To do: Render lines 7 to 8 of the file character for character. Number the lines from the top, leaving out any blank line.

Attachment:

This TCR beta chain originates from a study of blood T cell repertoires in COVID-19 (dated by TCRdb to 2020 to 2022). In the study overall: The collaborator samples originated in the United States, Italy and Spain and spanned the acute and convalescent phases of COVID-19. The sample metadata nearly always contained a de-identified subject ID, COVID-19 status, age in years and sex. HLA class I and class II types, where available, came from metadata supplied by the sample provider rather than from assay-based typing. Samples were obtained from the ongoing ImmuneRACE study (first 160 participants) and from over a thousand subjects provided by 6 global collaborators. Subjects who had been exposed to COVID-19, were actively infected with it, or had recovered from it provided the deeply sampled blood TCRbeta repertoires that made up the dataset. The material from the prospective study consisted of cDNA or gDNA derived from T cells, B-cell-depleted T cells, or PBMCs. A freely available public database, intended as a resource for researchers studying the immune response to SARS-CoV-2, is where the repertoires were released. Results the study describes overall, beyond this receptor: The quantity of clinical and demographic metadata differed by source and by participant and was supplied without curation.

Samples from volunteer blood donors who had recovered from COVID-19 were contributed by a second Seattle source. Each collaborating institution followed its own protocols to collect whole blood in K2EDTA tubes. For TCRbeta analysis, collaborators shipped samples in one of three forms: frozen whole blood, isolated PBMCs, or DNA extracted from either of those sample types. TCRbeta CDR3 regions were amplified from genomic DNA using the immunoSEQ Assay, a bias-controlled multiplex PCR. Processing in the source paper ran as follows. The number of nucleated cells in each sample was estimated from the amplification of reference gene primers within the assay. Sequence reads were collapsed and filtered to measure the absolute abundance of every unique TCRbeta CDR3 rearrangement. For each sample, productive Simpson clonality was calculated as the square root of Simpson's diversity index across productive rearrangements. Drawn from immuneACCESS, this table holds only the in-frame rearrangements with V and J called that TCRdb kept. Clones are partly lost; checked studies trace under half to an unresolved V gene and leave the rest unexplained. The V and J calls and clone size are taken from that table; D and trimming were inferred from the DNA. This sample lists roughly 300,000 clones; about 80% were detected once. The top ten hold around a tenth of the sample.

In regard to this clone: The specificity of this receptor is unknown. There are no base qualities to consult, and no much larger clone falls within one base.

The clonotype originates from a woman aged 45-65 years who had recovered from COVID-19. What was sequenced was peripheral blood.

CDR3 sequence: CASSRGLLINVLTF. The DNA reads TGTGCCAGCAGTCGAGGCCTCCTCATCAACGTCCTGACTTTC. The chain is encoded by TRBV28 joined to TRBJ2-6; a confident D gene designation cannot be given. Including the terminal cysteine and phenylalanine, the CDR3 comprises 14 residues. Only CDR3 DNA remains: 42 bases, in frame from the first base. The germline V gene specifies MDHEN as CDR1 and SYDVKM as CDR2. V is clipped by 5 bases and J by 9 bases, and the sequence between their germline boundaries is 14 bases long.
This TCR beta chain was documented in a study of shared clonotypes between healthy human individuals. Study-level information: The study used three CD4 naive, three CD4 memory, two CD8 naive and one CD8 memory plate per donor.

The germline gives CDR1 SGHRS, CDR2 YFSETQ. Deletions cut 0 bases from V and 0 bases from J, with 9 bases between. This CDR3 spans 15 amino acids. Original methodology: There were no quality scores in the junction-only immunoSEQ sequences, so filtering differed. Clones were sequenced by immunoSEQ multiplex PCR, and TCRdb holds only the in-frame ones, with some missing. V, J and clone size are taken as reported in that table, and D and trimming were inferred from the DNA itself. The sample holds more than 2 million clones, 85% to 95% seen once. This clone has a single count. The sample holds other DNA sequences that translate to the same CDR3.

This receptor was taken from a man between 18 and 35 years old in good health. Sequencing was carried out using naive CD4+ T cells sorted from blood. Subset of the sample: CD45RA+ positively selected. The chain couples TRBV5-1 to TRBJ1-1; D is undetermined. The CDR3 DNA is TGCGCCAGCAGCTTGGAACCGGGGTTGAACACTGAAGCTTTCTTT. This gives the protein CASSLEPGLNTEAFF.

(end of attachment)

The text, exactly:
The germline gives CDR1 SGHRS, CDR2 YFSETQ. Deletions cut 0 bases from V and 0 bases from J, with 9 bases between. This CDR3 spans 15 amino acids. Original methodology: There were no quality scores in the junction-only immunoSEQ sequences, so filtering differed. Clones were sequenced by immunoSEQ multiplex PCR, and TCRdb holds only the in-frame ones, with some missing. V, J and clone size are taken as reported in that table, and D and trimming were inferred from the DNA itself. The sample holds more than 2 million clones, 85% to 95% seen once. This clone has a single count. The sample holds other DNA sequences that translate to the same CDR3.

This receptor was taken from a man between 18 and 35 years old in good health. Sequencing was carried out using naive CD4+ T cells sorted from blood. Subset of the sample: CD45RA+ positively selected. The chain couples TRBV5-1 to TRBJ1-1; D is undetermined. The CDR3 DNA is TGCGCCAGCAGCTTGGAACCGGGGTTGAACACTGAAGCTTTCTTT. This gives the protein CASSLEPGLNTEAFF.